Electrical fires account for about 3,000 structural fires in Canada every year, so electrical problems need to be taken seriously and addressed as soon as they become apparent. That means homeowners need to get better at recognizing electrical problems before they can become significant hazards. But where should you start?
Right here, that’s where. We’ve taken the liberty of providing you with a list of what common household electrical problems look like, along with some tips on how to fix them. Use what you learn here to be proactive about any electrical issues you encounter, and don’t be afraid to call in the pros if you get in over your head!
10 Signs You Have Electrical Issues
You may be experiencing electrical problems in your home if you notice any of the following:
- Tripping Breakers
It’s normal for circuit breakers to trip the odd time, because they’re designed to do that when they’re overloaded. But if your breaker is tripping all the time, something’s wrong. It could be the wiring in your home (which we’ll talk about later), but before jumping to that conclusion, make sure you don’t have too many high-draw appliances plugged into the same circuit.
- Flickering Lights
Lighting circuits are generally rated lower than those with outlets, so lights that flicker or buzz can be early indicators for many electrical problems. If you notice your lights flickering or buzzing loudly, check to make sure your circuit isn’t overloaded. You may also want to check the connections on individual fixtures if the problem appears to be localized—otherwise, you may have abnormal voltage fluctuations that require professional help to fix.
- Burning Smells
Burning smells most often occur when the wires in an electrical system become hot enough to melt the plastic sheath around them. To replace melted sheathing in an electrical fixture, you’ll need:
- A wire stripper
- A short length of non-metallic cable
- Heat shrinkable tubing
- A heat gun
Don’t attempt to quickly fix this issue by wrapping the melted sheathing in electrical tape. Instead, call an electrician if you don’t feel comfortable replacing the melted sheathing yourself.
- Hot Outlets
Hot outlets are also usually the result of melted wiring. In some cases, your breaker may shut an outlet’s circuit down when there is a bad connection or too much heat—but if this does not happen, scorching and even electrical fires can occur.
It’s natural for electrical outlets (especially dimmer switches) to produce some warmth, but they should never get hot to the touch. Prevent this issue by checking the wattage on any dimmer switches you install, and immediately unplug anything connected to an outlet that gets too hot until you can have an electrician check it.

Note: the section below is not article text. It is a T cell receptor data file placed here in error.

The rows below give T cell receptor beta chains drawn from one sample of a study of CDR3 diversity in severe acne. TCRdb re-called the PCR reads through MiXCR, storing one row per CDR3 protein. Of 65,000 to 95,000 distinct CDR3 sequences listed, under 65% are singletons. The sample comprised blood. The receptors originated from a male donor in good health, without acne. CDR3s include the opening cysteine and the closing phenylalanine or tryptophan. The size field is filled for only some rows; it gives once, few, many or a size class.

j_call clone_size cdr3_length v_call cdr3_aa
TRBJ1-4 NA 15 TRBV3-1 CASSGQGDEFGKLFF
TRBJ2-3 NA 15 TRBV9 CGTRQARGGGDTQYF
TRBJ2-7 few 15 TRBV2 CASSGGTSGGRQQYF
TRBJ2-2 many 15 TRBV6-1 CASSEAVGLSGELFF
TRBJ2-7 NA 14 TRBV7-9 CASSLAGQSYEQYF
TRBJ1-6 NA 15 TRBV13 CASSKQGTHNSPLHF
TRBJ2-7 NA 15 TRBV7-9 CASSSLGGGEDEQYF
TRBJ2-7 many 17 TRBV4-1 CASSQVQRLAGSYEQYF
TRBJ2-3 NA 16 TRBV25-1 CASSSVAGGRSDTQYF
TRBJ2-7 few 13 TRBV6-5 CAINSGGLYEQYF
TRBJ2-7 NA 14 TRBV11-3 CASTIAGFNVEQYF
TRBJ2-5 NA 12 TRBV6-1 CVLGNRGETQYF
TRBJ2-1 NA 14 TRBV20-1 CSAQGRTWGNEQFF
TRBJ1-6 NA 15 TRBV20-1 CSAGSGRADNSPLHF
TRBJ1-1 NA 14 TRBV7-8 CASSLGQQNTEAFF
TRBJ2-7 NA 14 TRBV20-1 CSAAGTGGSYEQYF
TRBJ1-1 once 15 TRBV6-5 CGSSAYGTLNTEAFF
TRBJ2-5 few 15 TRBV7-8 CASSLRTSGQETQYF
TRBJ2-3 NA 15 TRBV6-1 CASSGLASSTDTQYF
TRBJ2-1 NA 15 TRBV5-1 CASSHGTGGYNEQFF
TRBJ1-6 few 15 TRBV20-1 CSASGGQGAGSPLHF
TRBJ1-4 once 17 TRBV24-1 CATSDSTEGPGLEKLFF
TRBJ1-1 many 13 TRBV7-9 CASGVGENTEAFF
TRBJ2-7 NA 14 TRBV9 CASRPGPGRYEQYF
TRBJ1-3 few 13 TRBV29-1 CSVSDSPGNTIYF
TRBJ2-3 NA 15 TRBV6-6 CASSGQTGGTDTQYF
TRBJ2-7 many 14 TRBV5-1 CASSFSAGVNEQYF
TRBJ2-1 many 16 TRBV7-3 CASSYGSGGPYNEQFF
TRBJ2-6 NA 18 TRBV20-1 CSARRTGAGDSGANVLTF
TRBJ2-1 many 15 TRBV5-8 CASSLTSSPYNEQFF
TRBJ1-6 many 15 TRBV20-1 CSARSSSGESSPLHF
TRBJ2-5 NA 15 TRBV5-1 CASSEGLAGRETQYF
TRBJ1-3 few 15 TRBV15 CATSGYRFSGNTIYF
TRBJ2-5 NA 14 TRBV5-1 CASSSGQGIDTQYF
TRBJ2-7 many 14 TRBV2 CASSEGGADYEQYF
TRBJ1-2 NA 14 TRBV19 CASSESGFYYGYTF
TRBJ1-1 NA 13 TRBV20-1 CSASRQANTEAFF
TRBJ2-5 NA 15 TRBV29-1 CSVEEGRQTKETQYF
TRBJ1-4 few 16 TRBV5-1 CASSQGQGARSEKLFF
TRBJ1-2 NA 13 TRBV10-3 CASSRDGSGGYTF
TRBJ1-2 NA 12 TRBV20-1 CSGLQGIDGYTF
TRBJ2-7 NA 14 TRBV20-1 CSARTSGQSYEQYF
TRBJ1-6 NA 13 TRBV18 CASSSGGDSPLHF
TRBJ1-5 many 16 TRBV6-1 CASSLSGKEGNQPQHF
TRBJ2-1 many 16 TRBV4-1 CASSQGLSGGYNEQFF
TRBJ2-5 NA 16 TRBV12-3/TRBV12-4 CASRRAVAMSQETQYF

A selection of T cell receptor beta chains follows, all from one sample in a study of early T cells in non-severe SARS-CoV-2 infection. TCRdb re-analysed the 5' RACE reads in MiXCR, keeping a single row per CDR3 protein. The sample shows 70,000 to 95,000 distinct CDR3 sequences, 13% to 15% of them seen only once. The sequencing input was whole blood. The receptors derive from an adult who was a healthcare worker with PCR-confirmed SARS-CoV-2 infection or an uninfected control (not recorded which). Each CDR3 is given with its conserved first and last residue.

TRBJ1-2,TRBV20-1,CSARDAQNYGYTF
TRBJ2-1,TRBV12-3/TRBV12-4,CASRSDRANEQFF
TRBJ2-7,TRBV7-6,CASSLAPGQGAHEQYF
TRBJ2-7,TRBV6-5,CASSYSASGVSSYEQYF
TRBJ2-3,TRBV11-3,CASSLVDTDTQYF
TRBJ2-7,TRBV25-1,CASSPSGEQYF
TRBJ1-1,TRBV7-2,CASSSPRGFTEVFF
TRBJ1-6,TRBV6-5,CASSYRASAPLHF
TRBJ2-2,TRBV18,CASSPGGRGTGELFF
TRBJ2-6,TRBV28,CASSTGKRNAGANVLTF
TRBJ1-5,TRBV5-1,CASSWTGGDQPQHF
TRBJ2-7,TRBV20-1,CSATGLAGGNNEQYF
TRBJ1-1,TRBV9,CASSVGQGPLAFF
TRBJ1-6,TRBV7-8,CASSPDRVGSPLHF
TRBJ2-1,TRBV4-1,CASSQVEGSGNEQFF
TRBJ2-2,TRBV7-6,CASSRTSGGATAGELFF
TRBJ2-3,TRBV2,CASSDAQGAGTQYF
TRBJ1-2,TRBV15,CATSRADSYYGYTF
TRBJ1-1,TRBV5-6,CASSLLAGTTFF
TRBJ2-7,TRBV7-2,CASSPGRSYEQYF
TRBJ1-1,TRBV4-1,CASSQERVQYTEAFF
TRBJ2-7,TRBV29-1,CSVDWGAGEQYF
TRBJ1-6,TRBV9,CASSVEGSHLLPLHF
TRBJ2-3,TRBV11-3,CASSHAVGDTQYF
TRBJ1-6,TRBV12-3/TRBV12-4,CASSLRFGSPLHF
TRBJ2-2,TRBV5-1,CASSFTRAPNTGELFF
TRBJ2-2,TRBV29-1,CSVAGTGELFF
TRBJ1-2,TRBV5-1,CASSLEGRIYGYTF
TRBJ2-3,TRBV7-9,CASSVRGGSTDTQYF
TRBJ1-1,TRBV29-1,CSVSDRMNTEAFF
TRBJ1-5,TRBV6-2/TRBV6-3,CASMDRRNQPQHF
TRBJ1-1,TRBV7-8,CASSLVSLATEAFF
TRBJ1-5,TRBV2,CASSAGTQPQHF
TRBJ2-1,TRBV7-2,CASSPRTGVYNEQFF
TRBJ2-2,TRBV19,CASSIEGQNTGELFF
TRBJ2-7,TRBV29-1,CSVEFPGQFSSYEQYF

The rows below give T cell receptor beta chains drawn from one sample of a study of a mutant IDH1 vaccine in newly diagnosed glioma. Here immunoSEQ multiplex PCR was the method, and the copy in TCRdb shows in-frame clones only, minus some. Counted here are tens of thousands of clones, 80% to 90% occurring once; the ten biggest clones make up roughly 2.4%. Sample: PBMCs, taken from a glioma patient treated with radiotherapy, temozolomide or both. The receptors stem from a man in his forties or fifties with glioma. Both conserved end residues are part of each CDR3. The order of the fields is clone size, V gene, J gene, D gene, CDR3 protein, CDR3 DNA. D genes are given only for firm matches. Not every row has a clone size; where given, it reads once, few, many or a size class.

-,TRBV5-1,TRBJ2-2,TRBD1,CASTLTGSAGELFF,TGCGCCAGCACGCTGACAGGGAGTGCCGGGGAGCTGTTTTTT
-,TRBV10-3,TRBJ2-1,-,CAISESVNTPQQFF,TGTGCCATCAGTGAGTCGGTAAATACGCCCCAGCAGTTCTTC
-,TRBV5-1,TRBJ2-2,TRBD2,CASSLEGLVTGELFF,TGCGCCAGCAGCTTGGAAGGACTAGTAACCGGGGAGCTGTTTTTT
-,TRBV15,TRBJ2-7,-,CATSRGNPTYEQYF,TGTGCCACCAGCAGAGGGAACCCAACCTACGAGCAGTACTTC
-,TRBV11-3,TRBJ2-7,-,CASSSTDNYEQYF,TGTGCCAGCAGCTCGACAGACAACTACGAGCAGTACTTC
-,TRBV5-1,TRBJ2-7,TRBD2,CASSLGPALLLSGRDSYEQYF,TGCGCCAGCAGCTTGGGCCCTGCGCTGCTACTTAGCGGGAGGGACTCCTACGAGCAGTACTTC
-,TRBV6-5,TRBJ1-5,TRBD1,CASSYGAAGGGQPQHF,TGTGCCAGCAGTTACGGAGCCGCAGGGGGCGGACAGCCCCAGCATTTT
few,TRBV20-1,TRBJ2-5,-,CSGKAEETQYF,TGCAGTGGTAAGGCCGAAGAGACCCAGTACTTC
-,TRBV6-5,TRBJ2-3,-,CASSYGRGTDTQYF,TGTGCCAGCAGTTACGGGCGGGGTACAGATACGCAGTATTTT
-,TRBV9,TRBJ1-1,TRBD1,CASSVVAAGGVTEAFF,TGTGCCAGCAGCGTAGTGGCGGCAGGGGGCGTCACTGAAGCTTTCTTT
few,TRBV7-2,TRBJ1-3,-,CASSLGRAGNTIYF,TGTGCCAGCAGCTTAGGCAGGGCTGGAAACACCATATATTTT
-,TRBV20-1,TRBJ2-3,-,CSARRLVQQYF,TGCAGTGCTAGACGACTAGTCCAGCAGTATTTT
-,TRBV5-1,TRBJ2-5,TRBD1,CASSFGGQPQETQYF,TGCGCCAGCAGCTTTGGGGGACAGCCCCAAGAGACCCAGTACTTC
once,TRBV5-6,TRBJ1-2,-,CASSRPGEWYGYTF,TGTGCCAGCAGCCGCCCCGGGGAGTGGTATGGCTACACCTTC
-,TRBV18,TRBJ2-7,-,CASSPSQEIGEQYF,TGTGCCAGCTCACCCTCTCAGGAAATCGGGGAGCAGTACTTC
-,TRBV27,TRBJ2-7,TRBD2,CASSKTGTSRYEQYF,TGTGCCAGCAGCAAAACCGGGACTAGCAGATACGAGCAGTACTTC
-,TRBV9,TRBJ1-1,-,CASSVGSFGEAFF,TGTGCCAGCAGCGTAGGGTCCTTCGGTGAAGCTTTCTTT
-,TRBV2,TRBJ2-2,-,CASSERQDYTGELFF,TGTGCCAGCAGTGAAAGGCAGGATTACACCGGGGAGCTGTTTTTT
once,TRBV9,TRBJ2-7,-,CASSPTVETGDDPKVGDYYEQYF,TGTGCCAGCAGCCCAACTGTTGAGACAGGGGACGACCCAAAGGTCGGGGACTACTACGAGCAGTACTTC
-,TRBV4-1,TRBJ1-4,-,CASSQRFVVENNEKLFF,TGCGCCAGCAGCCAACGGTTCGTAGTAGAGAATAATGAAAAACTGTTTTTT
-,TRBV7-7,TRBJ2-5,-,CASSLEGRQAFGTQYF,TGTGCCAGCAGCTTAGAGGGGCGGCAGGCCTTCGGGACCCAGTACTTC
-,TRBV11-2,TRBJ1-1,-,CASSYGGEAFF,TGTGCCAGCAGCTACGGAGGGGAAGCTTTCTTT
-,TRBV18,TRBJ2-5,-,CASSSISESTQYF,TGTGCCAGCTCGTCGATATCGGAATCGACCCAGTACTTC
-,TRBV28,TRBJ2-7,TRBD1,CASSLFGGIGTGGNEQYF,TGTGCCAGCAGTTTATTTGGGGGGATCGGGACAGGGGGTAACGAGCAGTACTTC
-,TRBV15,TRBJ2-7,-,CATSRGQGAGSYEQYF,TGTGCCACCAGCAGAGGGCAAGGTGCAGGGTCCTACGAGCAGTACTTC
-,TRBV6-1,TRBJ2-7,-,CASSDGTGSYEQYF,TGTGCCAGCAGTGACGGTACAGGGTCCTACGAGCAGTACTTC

- Loose Outlets
A loose outlet might not seem like much to worry about, but it can mean the contact points designed to safely hold plugs in place during use are damaged. Since damaged contact points can create additional heat and electrical resistance, this can cause the circuit a loose outlet is on to trip—and may eventually pose a fire hazard. The best thing to do here is to replace the affected outlet with a new one, but make sure you turn the power off first!
- Electric Shocks
Have you ever touched a ceiling fan or lamp and received a nasty surprise in the form of an electrical shock? If so, the outlet that fixture is plugged into might not be grounded properly. Confirm this by purchasing a tester from your local hardware store, then ground the outlet yourself using these steps or contact your electrician for help.
- Improper Receptacles
Did you know that different outlets are rated for different amperages? You do now. Receptacles on most household circuits are rated for either 15 or 20 amps (20-amp outlets have a tiny horizontal “T” on one of their vertical slots).
It’s okay to plug a 15-amp outlet into a 20-amp circuit, but not the other way around, since connecting a 20-amp appliance to a circuit that only delivers 15-amps of power can trip your breaker or even cause an electrical fire. Solve this by checking the amperage on all your circuits and making sure your outlets match.
- Damaged Wires
Wiring is often damaged by common household pests like mice and rats. If your home has ever had a problem with rodents, birds, or other destructive vermin, make sure to check for exposed wires. These will need to be replaced by a licensed professional electrician, and you’ll need to implement some measures to keep unwanted animals out of your home so future damage can be avoided.
- Loose or Tangled Wiring
Messy wires generally conduct electricity just as well as neat ones, but they can also be a sign that your home’s electrical work was rushed. If you notice major tangles in your home’s wiring, it’s worth having a home electrical inspection performed so you can verify that everything is safe.
- Non-Standard Electrical Products
Purchasing discount power strips and extension cords might seem like an easy way to save some money, but many of these products fail to meet important safety standards. Always check these items for a seal from the Underwriters Laboratory, which provides testing, inspection, and certification for products and components. If your product doesn’t have one—or if you suspect it might be fake—replace it ASAP.
Don’t Be Shocked By Household Electrical Problems
It’s easy to take the electrical systems in your home for granted, but it’s essential to learn how to recognize problems with them so you can avoid potentially dangerous incidents. Use what you’ve learned above to get started, and remember: professional help is just a call away if you need it.